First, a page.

Please don"t get me wrong....I earn my living selling and buying homes for my clients...but not at the risk and expense of their time, money, and effort.
Only you can make those choices..and there probably is no right or wrong answer...I love your attitude!
Keller Williams Realty
However, if you're going into school, I would highly recommend the Hillsboro Village ( http://www.nashvillespropertysearch.com/hillsborovillage.php ) or West End ( http://www.nashvillespropertysearch.com/westend.php ) area, as well! These areas are chock-full of homes owned by local university professors and students, and you would likely be able to turn around and sell a home with ease to someone in a similar situation as you are now. :)
Midtown, East Nashville, and Sylvan park are perhaps the biggest up-and-coming areas of Nashville, which are all getting significant media interest, development, and buyers. Longer-term investments in the Nashville area might include condos in Germantown, South Broadway, or the Market District.
But that said, many areas of Nashville have held very steady in terms of demand, meaning that purchasing property there might be safer than in an up-and-coming area. This includes primarily places like West End, Hillsboro Village, and Belmont- in particular, areas close to Vanderbilt and the other major colleges.
For Charlotte Park, there are 3 to consider and this is a great area near the new West shopping area.
For a more complete study of the best deals and areas to meet your qualifications,you can send an e-mail to LauraScott@RealTracs.com and I will be glad to help!
This seems to be a real up and coming area also that you might like to consider...check it out...The state streets, the west side, or the Nations...
I am praying for it myself.
Hope that helps,
Keller Williams Realty Franklin TN
As for pricing, Nashville homes usually sell for about 96% of final asking price.
http://www.bhgrealestate.com/Views/Look/Default.aspx........ is from county public records and can be broken down into neighborhoods or zip codes...Housing trends, sales info, price averages, schools, crime statistics and more...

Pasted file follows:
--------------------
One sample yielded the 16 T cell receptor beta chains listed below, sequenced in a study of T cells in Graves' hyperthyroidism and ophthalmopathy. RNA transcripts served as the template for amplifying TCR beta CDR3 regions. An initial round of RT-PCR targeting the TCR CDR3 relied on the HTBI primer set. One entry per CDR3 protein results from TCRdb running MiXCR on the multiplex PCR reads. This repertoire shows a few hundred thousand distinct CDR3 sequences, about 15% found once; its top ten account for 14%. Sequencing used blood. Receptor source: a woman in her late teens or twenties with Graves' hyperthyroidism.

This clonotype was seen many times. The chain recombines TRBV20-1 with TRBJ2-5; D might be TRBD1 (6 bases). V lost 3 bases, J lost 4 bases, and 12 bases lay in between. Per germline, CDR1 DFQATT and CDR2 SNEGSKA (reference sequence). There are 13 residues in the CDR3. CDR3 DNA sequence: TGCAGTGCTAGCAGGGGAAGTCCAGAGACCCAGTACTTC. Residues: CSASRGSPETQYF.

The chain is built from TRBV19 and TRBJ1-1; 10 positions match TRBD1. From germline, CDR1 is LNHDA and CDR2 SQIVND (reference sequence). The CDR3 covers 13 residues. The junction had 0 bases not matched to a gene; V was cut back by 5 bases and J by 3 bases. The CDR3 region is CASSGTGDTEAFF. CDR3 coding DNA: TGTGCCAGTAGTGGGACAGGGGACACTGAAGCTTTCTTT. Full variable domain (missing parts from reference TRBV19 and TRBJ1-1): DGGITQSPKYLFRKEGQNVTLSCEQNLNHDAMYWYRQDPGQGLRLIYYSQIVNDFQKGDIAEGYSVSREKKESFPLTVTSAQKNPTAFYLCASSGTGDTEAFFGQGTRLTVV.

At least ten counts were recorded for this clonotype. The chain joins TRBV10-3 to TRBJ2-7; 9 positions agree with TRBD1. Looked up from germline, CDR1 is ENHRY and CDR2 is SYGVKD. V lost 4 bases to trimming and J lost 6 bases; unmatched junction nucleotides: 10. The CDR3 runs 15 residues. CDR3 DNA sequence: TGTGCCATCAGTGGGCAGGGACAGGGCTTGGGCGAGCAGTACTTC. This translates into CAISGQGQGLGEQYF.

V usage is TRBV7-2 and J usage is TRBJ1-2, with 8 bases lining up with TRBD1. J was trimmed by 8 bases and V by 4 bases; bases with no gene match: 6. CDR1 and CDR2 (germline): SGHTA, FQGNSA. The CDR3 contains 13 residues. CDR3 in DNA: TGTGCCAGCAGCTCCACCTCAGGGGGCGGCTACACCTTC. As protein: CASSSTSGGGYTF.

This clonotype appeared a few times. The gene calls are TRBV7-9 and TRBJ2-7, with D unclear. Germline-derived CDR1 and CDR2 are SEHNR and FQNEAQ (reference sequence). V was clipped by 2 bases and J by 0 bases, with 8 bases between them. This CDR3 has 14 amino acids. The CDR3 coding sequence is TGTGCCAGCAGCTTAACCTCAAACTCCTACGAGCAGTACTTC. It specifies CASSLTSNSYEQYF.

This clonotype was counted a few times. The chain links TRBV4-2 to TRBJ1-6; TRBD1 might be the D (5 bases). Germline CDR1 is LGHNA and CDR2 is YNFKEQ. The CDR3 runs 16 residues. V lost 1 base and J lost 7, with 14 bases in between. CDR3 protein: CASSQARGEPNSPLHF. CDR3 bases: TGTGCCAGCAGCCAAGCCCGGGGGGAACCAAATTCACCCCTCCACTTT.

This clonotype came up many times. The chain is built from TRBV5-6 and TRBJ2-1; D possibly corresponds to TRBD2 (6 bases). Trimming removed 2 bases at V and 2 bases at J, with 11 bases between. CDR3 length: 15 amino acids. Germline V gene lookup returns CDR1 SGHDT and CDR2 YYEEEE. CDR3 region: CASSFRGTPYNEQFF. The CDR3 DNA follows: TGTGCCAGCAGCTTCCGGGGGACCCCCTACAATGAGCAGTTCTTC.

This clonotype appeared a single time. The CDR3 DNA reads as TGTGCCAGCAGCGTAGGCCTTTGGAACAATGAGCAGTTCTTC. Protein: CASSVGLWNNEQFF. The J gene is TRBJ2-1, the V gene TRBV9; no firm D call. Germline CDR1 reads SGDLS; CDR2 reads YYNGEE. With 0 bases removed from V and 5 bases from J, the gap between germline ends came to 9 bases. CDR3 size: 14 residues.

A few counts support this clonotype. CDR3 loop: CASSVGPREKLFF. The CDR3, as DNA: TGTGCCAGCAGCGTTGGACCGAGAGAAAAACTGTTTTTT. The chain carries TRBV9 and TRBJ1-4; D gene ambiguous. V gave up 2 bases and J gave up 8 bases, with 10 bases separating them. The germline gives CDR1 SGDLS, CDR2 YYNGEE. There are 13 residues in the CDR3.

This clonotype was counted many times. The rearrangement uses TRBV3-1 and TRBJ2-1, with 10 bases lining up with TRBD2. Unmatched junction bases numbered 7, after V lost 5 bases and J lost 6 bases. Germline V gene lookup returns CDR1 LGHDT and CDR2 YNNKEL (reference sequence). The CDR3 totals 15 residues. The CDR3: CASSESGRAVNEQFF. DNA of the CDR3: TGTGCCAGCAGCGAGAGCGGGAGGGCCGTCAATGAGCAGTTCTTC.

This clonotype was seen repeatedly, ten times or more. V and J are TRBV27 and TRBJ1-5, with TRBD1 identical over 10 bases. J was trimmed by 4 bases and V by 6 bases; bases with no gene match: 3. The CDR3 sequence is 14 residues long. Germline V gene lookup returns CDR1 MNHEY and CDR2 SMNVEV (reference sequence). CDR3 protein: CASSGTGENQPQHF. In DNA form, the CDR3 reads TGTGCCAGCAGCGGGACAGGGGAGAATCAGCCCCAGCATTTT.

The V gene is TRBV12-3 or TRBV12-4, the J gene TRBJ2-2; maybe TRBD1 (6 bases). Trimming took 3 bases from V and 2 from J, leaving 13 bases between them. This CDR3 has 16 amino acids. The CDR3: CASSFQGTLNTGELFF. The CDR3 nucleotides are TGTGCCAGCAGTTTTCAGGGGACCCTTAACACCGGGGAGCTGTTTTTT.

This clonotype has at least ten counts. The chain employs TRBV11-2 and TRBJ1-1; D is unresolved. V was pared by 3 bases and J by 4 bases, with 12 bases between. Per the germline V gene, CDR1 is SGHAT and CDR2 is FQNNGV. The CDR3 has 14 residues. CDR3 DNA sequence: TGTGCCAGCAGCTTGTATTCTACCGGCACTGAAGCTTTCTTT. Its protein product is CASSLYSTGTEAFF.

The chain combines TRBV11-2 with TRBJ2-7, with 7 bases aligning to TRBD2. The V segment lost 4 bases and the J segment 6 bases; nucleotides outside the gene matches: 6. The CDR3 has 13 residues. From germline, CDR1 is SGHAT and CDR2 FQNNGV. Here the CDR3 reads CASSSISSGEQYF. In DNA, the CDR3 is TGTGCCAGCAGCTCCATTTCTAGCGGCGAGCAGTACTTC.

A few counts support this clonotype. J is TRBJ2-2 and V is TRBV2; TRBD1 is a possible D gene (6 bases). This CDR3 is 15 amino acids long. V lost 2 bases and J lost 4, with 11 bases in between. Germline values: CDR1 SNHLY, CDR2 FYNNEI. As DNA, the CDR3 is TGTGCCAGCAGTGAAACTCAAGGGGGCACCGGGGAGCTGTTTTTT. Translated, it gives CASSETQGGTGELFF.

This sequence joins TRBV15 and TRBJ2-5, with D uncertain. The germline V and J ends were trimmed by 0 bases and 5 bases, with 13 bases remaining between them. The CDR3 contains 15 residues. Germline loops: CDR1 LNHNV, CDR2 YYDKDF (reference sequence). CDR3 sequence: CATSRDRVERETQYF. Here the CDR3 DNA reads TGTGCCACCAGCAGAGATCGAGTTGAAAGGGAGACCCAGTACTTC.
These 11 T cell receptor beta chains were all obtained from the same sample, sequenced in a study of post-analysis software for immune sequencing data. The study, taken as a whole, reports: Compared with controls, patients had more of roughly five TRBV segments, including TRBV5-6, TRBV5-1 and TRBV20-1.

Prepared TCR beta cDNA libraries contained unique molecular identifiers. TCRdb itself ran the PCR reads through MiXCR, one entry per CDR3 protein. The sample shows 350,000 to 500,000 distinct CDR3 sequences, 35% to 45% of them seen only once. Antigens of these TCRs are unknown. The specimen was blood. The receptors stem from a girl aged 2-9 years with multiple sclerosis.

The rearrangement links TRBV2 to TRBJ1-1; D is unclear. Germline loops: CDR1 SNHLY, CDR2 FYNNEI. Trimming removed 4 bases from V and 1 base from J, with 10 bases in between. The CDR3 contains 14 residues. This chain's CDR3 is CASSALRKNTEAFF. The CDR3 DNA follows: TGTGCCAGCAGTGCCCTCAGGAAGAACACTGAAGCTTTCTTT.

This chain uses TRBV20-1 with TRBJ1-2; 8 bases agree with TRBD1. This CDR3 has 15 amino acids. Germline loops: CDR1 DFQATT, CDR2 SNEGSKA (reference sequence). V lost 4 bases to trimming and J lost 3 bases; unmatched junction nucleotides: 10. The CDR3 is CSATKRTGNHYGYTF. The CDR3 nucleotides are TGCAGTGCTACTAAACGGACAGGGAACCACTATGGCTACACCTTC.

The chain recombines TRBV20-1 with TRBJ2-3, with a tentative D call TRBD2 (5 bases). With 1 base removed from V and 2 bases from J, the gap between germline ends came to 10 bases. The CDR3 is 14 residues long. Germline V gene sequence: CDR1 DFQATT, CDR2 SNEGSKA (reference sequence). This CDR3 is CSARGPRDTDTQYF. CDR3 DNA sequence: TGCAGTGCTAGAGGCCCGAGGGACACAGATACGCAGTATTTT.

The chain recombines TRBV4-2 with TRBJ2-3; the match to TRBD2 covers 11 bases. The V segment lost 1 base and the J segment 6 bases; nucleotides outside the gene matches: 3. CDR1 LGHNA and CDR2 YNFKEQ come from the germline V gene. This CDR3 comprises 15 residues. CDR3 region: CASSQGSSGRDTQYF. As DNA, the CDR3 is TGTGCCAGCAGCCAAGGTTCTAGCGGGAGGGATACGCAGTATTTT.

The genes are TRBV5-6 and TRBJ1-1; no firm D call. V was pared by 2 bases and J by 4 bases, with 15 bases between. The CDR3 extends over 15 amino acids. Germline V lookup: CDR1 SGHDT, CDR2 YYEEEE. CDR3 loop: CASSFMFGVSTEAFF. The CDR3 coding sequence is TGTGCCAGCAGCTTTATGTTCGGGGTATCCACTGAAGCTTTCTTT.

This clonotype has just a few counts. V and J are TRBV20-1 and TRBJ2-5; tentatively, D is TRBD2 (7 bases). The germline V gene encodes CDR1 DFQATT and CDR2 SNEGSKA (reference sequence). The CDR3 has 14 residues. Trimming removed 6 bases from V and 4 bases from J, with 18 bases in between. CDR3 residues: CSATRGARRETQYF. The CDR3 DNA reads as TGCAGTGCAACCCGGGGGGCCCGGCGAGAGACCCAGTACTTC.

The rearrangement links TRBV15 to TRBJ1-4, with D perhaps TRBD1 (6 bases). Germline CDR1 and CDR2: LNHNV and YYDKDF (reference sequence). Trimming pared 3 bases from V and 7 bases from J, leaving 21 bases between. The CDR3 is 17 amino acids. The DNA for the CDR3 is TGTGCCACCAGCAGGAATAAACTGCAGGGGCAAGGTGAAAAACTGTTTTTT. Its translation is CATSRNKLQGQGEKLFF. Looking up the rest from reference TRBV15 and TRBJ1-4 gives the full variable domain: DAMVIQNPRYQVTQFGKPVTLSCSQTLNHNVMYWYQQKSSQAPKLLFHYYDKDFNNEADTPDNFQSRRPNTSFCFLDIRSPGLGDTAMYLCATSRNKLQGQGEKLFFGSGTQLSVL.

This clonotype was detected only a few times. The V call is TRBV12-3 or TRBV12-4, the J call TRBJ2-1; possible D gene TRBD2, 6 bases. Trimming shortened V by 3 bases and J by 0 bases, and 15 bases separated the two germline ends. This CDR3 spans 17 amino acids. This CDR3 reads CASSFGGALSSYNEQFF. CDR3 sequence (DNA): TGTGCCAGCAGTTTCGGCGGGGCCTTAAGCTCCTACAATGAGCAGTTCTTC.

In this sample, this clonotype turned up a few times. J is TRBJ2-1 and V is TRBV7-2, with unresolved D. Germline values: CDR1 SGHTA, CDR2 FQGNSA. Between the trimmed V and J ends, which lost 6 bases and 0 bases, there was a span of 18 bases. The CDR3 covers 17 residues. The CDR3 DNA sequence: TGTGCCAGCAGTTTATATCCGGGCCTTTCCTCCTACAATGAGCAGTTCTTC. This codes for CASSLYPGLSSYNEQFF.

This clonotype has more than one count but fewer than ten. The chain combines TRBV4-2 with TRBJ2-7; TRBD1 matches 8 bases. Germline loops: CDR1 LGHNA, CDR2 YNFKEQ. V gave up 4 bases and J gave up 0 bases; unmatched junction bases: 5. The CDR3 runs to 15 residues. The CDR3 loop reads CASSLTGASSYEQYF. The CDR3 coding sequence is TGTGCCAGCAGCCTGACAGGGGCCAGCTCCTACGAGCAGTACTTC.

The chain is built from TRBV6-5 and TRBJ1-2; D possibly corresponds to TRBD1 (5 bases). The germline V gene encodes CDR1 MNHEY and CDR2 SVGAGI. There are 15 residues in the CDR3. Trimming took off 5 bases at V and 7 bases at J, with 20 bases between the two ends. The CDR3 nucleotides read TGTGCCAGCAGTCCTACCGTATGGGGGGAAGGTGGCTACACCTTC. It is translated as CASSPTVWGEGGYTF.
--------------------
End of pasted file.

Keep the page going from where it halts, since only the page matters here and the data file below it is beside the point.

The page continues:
http://www.city-data.com/city/Nashville-Davidson-Tennessee.html ....info and an active nashville forum where you may be able to ask other nashville residents for their opinions.
Hud site for TN homes for sale.
Check the bank REO sites...
This interactive map from Trulia has a lot of information...
If you take your time, learn what you can from the many sources available about the area you are interested in, you will do just fine. It's your money, your decision, and your future, make an informed choice...
Just interesting stuff.
Best of luck, Dunes
So it's my understanding that you intend to live in the property until reselling it is that correct? I would suggest off Lebanon Road, off White Bridge Road (try Croleywood) and Charlotte Park. There are other areas depending upon your price point capabilities.
Anna's given you some wonderful advice in regards to East Nashville. You'd also asked about Charlotte Park - it's much, much smaller. Focus on American, Henry Ford, Thunderbird, Mercomatic - if it sounds like it has anything to do with a Ford vehicle, you sold be good to go.
You might also like some other pockets in 37209 - The "state streets" between 44th and 63rd north of Charlotte offer good potential. South of Chrlotte you'll find Sylvan Park and Sylvan Heights which are also very popular, but your budget won't stretch as far there.
One of the best tools for someone like you who wants to be in a lively urban neighborhood is:
If you see a listing online the looks good, then check the address on this website. It will calculate the "walkability" of amenities like parks and grocery stores in the area.
You can also search neighborhoods from the link below. I'm happy to answer any questions you might have.
I can't speak to Charlotte Park because I dont' know it as well so will offer my thoughts on Inglewood. The Northern portion of it that is nearest the river is predominately ranch homes in a variety of sizes, styles, and finishes but the yards are big with lots of mature trees. The Southern parts of Inglewood are smaller lots and you find bungalows, cottages, and a cape cod here and there. My personal favorite parts of Inglewood are anything North of Mcgavock and East of Riverside and South of Gallatin. This is merely based on my personal aesthetic and access to the shops and things that I personally frequent. I have seen some beautiful homes and bargains outside those boundaries but I live in the area and I'm giving you my pesonal preferences.